One man’s trash, the saying goes, is another man’s treasure. That’s certainly true in this series of photographs I made at the Schnitzer Steel recycling facility in Oakland, California. If you reside in the Bay Area and have discarded a can, abandoned an automobile, or dumped an old refrigerator, chances are these items and other recyclables, including metalwork from replacement projects on the Golden Gate and Bay Bridges, ended up at Schnitzer.

One of the largest facilities of its kind, Schnitzer Steel takes in tons of consumer scrap each day. In the maw of a shear and a shredder, it’s crushed, compacted and baled. Most of it goes on ships bound for Asia where Western waste becomes Eastern steel. It’s heavy duty work done behind a high fence in a remote part of the Oakland waterfront. But the truth is, what happens at Schnitzer makes the world cleaner and greener.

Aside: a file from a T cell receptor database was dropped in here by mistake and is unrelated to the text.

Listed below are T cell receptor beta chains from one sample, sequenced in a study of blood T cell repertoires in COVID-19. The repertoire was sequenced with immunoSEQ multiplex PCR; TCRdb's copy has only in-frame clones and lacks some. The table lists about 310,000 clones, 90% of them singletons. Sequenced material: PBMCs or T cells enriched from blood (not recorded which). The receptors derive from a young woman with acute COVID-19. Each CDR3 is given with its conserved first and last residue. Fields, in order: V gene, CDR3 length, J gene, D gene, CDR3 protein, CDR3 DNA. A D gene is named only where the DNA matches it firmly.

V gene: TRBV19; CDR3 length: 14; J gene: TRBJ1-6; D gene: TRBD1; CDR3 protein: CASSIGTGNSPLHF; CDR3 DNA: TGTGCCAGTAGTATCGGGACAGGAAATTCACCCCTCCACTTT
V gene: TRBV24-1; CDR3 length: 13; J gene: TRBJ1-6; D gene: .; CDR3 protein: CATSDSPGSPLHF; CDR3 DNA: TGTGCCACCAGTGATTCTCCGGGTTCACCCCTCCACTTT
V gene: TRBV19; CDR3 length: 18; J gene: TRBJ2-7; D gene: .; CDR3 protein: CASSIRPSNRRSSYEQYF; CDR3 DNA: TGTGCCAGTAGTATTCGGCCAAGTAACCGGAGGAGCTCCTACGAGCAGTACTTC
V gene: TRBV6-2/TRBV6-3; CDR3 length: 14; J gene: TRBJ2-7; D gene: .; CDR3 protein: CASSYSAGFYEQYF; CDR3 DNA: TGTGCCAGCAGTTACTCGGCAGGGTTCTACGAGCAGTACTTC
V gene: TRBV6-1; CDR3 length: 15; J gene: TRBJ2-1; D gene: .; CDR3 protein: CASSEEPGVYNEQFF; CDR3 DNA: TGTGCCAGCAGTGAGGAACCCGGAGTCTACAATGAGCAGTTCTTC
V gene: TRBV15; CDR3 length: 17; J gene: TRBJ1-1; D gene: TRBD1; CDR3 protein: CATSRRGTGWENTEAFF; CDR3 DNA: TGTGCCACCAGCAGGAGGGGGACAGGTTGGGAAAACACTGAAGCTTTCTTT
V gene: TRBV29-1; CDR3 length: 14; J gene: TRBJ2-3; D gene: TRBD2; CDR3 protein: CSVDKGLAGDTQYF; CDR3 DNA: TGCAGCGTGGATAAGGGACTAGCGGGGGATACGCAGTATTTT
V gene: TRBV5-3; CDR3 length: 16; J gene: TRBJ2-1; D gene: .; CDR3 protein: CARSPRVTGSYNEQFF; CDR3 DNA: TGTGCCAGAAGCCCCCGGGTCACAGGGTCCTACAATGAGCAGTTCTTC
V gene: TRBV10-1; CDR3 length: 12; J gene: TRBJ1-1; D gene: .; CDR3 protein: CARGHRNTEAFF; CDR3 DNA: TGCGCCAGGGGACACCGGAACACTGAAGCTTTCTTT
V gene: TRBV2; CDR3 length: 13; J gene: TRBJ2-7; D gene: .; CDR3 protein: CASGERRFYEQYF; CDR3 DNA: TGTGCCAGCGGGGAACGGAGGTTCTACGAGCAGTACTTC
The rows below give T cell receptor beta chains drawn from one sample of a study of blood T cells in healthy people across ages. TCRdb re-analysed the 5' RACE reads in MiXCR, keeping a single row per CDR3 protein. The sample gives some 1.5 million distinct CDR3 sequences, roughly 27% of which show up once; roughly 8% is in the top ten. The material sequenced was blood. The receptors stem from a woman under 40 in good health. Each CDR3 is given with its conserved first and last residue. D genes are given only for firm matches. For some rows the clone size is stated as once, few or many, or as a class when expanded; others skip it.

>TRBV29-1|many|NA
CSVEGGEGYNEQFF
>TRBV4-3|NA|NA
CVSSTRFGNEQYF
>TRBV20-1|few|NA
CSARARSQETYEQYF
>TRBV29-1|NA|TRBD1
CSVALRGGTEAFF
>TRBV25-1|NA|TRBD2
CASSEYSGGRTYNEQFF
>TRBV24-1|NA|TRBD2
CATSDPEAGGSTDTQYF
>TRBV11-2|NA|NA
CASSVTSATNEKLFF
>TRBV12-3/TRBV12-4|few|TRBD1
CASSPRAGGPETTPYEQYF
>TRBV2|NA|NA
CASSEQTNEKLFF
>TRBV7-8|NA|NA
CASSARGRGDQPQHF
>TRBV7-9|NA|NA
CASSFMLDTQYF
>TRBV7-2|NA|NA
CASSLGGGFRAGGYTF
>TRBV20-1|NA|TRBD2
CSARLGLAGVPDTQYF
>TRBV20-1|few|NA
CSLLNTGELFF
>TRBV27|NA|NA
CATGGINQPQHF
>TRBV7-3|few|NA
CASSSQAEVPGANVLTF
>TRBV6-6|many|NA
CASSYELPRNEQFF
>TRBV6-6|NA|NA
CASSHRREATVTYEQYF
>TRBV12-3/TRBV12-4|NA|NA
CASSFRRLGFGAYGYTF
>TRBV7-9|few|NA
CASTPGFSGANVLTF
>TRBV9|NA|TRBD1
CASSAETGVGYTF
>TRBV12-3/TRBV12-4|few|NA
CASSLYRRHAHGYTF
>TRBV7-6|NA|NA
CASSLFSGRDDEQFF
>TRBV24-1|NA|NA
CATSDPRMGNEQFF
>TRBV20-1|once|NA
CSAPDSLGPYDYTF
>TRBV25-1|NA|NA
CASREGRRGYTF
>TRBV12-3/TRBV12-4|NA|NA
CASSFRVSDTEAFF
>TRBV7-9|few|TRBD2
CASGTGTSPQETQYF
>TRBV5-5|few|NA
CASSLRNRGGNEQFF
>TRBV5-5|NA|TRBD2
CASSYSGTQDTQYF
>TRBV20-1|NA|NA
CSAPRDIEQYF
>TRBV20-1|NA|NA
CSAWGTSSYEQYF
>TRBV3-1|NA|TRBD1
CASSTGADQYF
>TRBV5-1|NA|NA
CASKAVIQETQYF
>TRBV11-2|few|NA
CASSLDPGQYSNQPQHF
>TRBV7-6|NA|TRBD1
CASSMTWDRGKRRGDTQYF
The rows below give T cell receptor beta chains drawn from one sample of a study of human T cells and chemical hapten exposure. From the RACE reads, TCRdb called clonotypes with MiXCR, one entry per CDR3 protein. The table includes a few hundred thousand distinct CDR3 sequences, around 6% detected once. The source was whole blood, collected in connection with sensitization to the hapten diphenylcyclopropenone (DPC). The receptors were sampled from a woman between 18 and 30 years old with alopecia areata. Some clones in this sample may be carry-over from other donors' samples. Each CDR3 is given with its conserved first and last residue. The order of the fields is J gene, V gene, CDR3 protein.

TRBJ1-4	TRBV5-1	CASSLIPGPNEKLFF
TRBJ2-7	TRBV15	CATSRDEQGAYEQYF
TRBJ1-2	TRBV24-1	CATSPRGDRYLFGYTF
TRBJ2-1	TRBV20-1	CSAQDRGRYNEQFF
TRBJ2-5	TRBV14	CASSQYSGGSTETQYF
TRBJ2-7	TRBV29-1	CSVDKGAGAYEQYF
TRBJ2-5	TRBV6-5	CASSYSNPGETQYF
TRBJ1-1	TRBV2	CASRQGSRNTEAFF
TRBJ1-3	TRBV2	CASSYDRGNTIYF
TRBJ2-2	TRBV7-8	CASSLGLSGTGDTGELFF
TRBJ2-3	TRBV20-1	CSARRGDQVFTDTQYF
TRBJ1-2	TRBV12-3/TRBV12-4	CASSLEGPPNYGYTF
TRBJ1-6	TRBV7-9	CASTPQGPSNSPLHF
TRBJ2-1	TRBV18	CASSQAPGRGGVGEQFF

As the first photographer permitted on the premises, I considered myself an urban explorer discovering an uncharted industrial landscape. I relished this unique opportunity to find gems in the junk, order in the chaos, and ultimately, singular beauty in the mass of consumption.

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